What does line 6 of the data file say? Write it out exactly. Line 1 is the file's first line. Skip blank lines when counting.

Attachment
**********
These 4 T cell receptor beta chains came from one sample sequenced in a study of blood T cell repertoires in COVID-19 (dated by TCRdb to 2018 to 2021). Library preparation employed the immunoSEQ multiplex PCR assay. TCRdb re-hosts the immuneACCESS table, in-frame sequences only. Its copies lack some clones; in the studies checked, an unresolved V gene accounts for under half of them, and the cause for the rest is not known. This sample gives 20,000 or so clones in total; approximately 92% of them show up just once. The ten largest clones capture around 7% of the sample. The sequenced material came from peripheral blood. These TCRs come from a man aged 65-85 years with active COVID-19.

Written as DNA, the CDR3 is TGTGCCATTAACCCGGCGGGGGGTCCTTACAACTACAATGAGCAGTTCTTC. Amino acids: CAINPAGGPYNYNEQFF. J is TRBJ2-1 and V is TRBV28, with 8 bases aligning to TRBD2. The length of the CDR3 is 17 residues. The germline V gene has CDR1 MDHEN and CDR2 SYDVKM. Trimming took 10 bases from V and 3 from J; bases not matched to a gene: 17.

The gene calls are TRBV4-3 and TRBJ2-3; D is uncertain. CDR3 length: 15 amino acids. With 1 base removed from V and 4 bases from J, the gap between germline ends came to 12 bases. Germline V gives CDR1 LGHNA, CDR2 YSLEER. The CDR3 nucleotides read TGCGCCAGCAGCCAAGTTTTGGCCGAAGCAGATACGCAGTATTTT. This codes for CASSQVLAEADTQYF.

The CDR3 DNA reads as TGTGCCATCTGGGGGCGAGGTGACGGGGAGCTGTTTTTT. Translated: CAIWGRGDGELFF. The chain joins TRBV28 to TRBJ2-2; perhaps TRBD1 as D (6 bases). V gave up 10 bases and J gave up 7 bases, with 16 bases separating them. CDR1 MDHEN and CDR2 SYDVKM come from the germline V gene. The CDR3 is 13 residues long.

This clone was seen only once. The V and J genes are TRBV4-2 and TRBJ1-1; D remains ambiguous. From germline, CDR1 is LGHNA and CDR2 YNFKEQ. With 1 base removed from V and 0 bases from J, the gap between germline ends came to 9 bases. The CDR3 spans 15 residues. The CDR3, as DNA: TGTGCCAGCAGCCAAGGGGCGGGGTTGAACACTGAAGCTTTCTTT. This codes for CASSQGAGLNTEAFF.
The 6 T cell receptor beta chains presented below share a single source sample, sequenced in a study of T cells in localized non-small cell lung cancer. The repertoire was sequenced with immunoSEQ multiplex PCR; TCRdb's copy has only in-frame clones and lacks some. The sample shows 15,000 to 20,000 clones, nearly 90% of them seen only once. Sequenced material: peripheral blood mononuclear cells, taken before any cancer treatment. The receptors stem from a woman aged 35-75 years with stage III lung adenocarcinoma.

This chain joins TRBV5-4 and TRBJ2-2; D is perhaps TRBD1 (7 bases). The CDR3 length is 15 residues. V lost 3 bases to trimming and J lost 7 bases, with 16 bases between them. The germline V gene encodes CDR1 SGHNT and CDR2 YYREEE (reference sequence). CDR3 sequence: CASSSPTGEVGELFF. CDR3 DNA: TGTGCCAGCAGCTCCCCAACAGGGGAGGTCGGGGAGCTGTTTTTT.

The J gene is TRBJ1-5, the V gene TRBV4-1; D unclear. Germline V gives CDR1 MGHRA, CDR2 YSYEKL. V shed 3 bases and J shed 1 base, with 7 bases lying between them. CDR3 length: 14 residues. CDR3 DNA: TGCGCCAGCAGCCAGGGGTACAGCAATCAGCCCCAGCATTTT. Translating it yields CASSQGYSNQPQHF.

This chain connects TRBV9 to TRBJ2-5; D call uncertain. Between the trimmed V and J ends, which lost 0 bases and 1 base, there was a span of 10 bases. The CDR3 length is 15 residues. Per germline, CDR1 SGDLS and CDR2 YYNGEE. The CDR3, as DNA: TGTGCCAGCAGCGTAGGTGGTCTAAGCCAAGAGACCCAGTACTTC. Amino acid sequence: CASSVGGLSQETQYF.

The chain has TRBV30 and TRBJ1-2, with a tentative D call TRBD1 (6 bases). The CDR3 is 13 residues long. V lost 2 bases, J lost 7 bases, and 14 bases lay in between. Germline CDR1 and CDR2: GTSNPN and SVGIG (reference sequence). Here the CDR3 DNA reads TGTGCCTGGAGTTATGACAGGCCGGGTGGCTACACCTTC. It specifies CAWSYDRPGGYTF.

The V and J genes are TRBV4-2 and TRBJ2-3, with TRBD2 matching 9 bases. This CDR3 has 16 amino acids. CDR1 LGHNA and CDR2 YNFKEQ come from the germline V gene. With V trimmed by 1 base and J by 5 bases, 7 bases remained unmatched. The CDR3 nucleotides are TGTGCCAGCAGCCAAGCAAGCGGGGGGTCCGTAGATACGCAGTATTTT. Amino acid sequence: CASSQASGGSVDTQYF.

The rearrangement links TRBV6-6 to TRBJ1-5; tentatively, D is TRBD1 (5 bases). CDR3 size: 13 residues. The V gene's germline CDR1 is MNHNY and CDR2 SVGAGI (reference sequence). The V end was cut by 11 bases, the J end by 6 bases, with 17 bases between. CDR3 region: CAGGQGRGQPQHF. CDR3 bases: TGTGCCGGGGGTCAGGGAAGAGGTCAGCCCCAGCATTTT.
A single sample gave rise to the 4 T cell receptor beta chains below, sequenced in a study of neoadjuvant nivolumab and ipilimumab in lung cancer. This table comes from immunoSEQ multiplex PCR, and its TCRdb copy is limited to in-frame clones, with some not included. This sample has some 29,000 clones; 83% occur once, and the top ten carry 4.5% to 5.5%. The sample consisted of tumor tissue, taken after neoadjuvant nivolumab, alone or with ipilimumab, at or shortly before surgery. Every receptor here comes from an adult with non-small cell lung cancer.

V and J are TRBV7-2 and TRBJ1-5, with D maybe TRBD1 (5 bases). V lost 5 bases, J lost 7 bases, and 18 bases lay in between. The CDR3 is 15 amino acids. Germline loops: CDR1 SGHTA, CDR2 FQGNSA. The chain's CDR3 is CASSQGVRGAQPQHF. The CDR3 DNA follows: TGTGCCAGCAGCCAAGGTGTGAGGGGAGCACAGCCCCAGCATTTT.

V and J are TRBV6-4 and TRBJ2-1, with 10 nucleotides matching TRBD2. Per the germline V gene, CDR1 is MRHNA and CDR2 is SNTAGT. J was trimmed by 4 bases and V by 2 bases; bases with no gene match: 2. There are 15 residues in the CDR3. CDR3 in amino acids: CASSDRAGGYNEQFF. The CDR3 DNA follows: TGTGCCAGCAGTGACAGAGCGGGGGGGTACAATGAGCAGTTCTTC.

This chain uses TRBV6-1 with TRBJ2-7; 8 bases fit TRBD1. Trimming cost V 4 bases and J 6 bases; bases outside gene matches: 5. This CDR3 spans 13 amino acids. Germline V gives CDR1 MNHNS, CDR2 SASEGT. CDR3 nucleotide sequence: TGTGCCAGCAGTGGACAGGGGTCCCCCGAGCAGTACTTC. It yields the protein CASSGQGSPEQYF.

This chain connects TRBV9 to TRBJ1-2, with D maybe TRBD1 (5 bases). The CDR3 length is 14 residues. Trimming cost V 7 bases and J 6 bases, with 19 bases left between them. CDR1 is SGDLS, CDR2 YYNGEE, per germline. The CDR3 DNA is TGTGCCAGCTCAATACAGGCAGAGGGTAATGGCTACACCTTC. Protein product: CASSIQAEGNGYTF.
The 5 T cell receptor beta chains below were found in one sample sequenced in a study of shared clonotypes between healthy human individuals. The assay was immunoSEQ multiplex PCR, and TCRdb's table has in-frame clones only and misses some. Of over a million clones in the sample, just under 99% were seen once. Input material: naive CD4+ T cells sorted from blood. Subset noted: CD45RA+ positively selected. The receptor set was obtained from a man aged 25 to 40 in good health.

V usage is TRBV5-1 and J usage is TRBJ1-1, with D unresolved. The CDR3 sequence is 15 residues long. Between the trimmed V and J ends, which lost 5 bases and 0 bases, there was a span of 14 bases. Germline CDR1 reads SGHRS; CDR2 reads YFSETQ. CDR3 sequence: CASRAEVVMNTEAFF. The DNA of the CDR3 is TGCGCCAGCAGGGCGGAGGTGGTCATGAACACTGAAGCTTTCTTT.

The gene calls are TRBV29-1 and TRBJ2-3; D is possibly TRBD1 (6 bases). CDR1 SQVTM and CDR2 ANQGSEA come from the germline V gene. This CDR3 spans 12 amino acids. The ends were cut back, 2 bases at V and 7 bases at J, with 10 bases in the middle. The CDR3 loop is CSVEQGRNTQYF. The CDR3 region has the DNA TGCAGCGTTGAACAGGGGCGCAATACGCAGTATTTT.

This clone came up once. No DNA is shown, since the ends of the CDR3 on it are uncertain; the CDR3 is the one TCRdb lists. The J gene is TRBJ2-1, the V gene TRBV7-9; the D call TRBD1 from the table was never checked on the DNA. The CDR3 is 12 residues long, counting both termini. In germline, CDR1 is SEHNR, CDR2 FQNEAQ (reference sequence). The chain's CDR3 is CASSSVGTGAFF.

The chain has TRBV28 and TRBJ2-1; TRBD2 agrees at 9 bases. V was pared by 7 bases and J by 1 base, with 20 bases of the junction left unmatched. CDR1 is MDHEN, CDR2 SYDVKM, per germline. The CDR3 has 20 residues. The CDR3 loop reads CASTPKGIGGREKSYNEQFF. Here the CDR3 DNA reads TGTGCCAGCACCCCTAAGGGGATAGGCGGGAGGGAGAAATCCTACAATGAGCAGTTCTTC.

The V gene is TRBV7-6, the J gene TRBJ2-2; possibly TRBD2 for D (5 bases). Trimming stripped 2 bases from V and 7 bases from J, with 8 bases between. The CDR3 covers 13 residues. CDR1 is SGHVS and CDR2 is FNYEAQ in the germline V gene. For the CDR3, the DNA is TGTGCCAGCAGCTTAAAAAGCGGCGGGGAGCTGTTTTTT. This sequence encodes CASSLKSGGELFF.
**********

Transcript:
The 6 T cell receptor beta chains presented below share a single source sample, sequenced in a study of T cells in localized non-small cell lung cancer. The repertoire was sequenced with immunoSEQ multiplex PCR; TCRdb's copy has only in-frame clones and lacks some. The sample shows 15,000 to 20,000 clones, nearly 90% of them seen only once. Sequenced material: peripheral blood mononuclear cells, taken before any cancer treatment. The receptors stem from a woman aged 35-75 years with stage III lung adenocarcinoma.